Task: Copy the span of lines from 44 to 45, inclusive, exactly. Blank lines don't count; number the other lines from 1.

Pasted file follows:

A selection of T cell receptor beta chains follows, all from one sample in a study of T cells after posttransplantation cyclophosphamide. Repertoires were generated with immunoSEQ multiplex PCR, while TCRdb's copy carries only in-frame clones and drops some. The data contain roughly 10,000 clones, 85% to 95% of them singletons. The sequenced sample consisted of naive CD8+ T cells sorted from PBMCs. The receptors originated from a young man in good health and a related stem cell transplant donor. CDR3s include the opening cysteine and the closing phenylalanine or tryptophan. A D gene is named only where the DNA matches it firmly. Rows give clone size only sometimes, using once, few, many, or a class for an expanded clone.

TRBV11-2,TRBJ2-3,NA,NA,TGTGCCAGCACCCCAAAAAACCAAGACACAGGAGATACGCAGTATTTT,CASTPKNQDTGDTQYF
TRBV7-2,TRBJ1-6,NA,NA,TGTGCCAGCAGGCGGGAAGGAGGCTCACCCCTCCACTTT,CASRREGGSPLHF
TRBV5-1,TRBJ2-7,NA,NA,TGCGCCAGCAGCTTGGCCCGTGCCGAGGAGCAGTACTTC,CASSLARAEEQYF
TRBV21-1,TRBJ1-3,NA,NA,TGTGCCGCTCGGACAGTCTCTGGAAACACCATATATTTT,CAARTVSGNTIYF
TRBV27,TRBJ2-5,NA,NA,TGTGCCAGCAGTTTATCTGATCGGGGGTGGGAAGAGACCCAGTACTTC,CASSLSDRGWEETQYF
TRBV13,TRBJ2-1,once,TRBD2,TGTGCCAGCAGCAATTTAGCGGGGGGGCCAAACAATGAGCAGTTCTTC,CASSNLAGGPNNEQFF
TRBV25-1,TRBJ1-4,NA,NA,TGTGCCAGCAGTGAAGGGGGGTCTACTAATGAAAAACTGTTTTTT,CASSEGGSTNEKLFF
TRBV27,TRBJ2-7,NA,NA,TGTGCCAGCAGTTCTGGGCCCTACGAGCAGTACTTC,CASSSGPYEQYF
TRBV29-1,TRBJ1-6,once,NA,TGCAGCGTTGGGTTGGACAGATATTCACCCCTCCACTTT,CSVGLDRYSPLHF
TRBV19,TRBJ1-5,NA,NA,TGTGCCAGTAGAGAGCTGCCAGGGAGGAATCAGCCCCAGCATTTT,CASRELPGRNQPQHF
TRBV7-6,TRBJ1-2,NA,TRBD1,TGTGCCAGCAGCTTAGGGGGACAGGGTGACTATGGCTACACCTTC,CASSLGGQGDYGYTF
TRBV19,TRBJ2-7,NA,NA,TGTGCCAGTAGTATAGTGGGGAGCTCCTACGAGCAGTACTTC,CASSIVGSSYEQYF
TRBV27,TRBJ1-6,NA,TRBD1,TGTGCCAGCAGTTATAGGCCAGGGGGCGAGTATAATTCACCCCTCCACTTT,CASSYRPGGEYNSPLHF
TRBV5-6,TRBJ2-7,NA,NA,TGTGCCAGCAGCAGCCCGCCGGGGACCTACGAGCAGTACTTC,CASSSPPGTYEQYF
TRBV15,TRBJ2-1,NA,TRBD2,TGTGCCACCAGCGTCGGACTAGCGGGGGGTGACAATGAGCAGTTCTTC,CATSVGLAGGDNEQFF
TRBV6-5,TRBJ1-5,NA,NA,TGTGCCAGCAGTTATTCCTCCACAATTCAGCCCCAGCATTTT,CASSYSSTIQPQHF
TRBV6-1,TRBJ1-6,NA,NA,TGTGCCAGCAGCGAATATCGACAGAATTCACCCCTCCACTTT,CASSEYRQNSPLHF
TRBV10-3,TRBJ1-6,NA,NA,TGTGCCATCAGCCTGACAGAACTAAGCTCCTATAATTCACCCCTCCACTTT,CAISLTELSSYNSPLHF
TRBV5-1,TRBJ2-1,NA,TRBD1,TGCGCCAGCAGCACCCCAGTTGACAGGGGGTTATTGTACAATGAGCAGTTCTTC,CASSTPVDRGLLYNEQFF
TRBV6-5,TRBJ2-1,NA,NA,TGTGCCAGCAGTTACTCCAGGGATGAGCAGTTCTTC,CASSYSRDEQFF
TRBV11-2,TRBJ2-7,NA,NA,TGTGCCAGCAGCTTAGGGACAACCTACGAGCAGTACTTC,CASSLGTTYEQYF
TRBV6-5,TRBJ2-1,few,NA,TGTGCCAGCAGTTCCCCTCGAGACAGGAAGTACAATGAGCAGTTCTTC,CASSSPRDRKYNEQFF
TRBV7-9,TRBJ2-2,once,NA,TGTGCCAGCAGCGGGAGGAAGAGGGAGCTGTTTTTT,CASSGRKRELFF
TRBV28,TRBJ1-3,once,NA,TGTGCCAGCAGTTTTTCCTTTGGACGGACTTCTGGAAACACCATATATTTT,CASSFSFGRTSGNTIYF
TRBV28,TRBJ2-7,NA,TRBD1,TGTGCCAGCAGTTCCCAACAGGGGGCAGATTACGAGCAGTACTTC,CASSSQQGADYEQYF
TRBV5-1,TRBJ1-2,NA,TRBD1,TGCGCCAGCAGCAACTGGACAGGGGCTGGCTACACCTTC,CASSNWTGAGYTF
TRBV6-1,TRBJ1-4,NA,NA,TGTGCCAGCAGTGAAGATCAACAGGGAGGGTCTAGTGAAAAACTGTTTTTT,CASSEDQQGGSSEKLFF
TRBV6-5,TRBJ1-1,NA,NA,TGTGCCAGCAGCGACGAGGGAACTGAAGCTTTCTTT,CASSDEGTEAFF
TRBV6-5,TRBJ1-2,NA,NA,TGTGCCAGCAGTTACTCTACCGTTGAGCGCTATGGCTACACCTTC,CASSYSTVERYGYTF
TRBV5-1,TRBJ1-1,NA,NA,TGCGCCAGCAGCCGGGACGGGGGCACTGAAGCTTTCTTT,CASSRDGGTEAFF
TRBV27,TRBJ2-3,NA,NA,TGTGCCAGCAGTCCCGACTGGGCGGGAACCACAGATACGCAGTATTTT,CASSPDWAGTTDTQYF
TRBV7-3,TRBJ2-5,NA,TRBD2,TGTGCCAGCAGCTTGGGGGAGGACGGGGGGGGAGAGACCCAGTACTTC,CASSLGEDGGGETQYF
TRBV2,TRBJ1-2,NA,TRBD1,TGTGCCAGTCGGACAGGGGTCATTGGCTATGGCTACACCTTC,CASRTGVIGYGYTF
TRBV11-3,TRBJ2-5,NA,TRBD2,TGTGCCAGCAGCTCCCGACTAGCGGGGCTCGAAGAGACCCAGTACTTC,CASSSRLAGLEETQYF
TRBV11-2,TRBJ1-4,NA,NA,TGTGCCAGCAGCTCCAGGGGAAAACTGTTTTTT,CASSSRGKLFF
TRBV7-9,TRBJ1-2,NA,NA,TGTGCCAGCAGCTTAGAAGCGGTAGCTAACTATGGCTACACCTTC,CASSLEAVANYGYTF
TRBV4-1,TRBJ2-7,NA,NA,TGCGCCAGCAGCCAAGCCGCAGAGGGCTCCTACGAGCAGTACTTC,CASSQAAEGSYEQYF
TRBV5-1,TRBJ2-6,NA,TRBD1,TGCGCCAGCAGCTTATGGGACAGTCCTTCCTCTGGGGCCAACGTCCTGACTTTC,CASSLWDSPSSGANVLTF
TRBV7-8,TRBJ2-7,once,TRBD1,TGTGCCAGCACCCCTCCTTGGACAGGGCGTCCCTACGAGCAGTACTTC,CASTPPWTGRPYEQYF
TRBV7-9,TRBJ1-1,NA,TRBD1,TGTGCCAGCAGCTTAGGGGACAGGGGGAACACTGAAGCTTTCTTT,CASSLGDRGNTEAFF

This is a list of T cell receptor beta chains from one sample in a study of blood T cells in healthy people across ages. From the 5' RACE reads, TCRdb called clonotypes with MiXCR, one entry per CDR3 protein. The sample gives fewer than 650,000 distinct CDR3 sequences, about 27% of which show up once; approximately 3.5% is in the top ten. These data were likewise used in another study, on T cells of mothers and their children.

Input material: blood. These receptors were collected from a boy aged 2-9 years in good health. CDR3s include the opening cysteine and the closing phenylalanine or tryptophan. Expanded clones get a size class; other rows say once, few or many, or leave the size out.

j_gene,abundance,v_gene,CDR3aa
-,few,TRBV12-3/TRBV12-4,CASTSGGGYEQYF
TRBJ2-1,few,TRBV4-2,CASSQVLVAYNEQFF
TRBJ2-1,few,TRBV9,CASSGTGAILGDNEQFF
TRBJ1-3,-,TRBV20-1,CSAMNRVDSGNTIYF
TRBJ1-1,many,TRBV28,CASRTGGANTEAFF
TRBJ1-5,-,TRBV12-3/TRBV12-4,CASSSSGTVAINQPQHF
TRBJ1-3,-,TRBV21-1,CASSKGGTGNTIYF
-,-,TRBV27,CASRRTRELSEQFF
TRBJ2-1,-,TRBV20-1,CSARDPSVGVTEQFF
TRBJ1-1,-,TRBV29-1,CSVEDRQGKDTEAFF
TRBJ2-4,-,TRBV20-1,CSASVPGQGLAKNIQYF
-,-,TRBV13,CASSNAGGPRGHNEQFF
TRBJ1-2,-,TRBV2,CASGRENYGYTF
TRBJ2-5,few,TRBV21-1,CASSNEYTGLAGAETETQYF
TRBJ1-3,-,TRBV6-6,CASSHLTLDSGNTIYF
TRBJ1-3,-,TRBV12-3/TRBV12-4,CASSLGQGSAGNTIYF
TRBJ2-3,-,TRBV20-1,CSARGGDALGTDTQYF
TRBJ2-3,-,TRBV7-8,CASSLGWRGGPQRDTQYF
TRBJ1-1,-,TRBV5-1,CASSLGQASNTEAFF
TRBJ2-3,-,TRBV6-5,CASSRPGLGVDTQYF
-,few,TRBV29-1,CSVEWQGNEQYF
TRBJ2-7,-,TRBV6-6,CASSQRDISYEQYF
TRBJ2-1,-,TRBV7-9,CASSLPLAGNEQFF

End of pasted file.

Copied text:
j_gene,abundance,v_gene,CDR3aa
-,few,TRBV12-3/TRBV12-4,CASTSGGGYEQYF